"There is still no coordinated effort" within the ministry of children and family development to implement the Hughes Review's recommendations, which were released 32 months ago. That's the opinion of Mary Ellen Turpel-Lafond, British Columbia's children and youth representative.
Ms. Turpel-Lafond made that statement earlier today, following the release of her second report assessing those implementation efforts. Speaking to reporters, she said, "This is a little hard for me to understand. The Throne Speech was clear. The minister was clear. Senior leadership in the ministry was clear when they spoke to you in November 2007 and committed to have 90 percent of these recommendations implemented within one year."
At that time, Ms. Turpel-Lafond reported 47 of the review's 62 recommendations had not been completed. Now, more than a year later, the representative has highlighted 15 of those incomplete recommendations as "being at the very core of the essential work still required to improve and enhance the way the ministry functions." And, of those 15, just one has been substantially implemented. The remainder are in the planning or implementation stage.
"There are another 34" incomplete recommendations that still need to be assessed, Ms. Turpel-Lafond continued. "I will produce a separate report on those early in the New Year. But I've held back on that in the hope that, with the minister's cooperation, we may be able to do some joint work in this year."
In the meantime, Ms. Turpel-Lafond expressed specific concern the ministry has achieved limited or no progress in transferring its responsibilities to regional and aboriginal authorities.
"The ministry has been decentralizing for more than a decade. But there is still no clear roadmap, no plan to guide their process. There is still no clear set of objectives to reach. There are no performance measures for the regions. The budget letters from MCFD to the regions contain no performance measures of expectations. This is not the path (former conflict of interest commissioner) Ted Hughes recommended," she stated.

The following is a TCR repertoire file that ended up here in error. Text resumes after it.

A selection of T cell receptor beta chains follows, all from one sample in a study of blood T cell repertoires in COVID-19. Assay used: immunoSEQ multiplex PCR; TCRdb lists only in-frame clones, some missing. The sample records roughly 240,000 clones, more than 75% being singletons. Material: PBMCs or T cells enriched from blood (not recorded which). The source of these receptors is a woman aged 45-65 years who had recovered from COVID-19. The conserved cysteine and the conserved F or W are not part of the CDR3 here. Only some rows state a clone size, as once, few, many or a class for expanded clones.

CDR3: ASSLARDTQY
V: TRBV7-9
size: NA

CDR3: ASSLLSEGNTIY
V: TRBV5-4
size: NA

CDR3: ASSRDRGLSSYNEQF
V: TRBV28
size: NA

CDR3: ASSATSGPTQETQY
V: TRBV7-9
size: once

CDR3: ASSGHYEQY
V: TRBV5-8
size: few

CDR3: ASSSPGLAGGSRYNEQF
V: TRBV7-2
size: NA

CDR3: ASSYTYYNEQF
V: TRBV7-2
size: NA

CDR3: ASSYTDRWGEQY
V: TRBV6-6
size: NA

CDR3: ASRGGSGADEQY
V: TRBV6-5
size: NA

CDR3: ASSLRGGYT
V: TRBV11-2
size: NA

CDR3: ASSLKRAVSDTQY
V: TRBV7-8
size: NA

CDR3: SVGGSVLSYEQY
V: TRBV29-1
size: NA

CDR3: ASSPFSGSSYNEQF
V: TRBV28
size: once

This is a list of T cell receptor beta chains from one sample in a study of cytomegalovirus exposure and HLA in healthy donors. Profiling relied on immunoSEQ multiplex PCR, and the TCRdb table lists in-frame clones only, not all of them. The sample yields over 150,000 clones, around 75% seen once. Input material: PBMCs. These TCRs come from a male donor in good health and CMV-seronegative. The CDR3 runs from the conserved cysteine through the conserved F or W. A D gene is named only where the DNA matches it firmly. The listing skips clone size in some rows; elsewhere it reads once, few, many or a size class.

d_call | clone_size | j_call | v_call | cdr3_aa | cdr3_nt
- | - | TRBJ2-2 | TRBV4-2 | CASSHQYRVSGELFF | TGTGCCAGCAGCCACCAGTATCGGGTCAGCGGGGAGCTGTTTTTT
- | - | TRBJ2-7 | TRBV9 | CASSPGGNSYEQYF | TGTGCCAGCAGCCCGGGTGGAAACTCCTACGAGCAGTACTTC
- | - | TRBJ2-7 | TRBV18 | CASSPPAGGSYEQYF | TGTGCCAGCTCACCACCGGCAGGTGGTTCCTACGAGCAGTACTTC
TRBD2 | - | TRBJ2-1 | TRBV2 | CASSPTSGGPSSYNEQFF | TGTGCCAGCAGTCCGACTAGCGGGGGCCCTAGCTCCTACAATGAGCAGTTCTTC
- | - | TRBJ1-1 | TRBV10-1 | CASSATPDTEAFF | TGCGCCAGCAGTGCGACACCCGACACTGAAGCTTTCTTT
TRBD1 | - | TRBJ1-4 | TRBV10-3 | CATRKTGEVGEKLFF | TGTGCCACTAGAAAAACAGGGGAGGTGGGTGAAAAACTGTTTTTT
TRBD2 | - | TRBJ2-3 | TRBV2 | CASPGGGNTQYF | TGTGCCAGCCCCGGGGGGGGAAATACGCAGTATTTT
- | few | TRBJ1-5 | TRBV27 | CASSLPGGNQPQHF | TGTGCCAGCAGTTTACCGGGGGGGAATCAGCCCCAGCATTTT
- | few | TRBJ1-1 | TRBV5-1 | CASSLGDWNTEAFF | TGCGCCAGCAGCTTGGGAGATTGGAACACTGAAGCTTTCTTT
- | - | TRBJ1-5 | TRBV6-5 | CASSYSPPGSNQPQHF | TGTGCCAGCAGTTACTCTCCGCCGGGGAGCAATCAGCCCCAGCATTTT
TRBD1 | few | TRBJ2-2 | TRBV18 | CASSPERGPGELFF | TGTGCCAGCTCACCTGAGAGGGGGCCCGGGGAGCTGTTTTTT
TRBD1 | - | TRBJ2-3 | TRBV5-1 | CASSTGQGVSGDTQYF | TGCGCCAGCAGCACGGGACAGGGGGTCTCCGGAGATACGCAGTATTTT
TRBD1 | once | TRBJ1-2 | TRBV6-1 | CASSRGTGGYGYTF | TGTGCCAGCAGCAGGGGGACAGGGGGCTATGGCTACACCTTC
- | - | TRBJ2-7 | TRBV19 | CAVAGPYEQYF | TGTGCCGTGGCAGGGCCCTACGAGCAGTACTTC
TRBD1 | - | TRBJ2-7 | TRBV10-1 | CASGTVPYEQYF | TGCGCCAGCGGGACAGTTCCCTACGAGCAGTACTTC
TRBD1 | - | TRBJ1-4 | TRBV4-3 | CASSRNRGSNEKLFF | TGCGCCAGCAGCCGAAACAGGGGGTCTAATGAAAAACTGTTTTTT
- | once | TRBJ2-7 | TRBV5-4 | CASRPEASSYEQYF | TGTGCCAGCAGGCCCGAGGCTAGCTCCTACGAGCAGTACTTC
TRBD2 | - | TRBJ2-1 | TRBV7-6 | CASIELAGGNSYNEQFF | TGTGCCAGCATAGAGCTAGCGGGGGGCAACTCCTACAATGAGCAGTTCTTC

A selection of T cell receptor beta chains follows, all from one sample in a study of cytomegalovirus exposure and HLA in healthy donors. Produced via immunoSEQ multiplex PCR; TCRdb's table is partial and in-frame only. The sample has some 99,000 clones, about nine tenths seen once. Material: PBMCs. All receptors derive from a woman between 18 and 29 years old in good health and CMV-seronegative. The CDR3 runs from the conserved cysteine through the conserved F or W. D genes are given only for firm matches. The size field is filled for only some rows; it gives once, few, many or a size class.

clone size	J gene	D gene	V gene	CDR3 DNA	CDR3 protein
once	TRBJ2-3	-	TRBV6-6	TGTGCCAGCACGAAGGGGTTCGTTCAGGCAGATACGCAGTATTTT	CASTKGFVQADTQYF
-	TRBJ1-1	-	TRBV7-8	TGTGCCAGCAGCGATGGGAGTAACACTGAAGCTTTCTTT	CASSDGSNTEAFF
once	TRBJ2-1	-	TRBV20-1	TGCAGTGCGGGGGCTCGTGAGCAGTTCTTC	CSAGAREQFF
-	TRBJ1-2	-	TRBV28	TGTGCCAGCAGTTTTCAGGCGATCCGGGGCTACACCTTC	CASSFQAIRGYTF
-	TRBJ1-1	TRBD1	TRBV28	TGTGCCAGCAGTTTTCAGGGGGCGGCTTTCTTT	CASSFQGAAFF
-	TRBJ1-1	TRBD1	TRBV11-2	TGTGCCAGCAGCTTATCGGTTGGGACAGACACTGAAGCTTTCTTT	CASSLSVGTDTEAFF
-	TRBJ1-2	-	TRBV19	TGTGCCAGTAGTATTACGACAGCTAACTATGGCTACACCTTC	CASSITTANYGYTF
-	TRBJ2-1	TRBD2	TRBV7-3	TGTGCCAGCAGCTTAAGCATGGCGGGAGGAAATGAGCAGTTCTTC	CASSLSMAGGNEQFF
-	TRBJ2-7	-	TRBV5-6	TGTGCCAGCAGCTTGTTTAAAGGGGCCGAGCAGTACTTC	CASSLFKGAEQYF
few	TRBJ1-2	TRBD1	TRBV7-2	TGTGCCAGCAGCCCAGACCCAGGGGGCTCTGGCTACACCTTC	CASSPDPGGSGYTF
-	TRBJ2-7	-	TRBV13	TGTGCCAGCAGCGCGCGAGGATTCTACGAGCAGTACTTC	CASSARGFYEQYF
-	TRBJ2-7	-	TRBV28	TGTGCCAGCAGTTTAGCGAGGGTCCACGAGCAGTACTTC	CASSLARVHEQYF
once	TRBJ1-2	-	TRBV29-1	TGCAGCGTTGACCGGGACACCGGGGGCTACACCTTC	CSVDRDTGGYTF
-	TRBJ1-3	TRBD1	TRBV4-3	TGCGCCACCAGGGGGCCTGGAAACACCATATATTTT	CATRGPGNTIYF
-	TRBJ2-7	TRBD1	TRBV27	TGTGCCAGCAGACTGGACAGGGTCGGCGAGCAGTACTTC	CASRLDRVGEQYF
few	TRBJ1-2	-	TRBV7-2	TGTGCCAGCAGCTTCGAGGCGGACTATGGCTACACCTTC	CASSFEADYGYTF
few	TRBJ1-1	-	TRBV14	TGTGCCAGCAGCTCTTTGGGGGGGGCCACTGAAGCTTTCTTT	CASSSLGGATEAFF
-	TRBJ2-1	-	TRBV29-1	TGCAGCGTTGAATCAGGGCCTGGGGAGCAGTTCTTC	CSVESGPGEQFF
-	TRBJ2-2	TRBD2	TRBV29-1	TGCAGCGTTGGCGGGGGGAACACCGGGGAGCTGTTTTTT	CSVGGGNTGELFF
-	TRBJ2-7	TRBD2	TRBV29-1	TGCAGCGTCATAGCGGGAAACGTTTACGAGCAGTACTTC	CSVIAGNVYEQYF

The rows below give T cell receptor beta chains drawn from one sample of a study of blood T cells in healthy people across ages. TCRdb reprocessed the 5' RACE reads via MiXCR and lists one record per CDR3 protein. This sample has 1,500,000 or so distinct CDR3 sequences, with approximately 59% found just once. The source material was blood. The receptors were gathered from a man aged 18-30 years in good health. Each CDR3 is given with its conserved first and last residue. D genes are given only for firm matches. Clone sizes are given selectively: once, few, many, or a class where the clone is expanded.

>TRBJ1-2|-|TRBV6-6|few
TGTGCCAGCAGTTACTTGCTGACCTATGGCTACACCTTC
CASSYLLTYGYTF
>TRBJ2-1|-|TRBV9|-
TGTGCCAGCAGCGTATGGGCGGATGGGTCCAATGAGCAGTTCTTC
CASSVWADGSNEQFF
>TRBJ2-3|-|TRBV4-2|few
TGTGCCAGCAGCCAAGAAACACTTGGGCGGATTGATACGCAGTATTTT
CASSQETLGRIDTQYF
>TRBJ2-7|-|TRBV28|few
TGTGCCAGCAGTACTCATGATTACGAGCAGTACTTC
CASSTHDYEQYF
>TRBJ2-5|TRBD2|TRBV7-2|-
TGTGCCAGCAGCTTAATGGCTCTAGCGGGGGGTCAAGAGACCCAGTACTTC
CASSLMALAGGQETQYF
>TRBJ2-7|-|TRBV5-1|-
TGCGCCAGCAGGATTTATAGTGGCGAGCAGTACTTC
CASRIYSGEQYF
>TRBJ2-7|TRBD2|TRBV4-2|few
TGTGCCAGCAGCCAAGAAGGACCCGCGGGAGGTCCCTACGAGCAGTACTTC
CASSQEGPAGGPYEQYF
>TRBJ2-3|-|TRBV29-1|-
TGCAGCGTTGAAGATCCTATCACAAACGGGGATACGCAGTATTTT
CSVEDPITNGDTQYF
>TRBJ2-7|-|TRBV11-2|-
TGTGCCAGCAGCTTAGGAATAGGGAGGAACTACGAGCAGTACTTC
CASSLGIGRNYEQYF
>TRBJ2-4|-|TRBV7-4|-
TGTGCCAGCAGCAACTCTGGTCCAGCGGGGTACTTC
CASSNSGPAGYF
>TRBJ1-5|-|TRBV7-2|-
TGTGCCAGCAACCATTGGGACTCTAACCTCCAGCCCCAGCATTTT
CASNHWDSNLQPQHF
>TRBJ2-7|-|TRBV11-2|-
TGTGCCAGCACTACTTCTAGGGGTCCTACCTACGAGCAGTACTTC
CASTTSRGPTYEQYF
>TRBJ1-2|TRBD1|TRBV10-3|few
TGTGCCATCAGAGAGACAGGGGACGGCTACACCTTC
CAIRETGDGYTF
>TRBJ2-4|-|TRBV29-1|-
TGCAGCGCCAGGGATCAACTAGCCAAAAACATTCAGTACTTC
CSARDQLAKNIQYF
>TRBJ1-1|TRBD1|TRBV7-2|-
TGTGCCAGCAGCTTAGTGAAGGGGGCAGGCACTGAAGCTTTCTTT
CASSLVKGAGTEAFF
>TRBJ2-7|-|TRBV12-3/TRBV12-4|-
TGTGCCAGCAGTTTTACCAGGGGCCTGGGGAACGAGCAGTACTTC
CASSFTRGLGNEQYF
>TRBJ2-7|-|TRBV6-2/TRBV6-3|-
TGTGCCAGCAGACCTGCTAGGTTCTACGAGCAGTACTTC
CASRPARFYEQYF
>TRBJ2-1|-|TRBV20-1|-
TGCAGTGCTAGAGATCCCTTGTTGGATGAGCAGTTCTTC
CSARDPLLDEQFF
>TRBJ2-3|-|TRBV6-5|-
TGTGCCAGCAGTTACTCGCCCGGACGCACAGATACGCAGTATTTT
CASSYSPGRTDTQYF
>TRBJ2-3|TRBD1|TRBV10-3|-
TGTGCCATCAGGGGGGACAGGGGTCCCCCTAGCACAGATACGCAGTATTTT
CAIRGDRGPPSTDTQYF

And "on the aboriginal child and youth issues, it appears to me that the ministry is pretty much back to square one. The significance of this shift is such that I am reviewing separately the issue in a more fullsome way to see if I might find some enduring lessons from these experiences as it is the second time in a decade that an aboriginal service planning process was started, funded and halted without evaluation and with significant public expenditure."
Ms. Turpel-Lafond also found limited or no progress in conducting an external evaluation of its service transformation programs - another Hughes Review recommendation. And, as a result, the representative said, "I have to wonder if I must press further for one or some of these to be done jointly with my office so it will be accomplished in the near future."
"It's the difference between planning and doing," she explained. "There's a deficit in the doing. And we need to address and correct that deficit," she continued.
But the chances of the ministry and the representative correcting that deficit together may be slim. Ms. Turpel-Lafond's report also highlighted what appears to be continuing tension between her office and the ministry.
According to the report, the representative has not been "consulted regularly when major shifts in policy or changes are contemplated or conducted, particularly when it affects children and youth receiving services or programs designated for review by the Representative." And a lack of "information sharing and disclosure" by the ministry remains a concern.
Asked why that might be, Ms. Turpel-Lafond responded, "I think that you'd probably have to direct that (question) to the ministry. Because, as I said quite clearly, I really don't understand why that is the case. Because, certainly from our office, there's a willingness."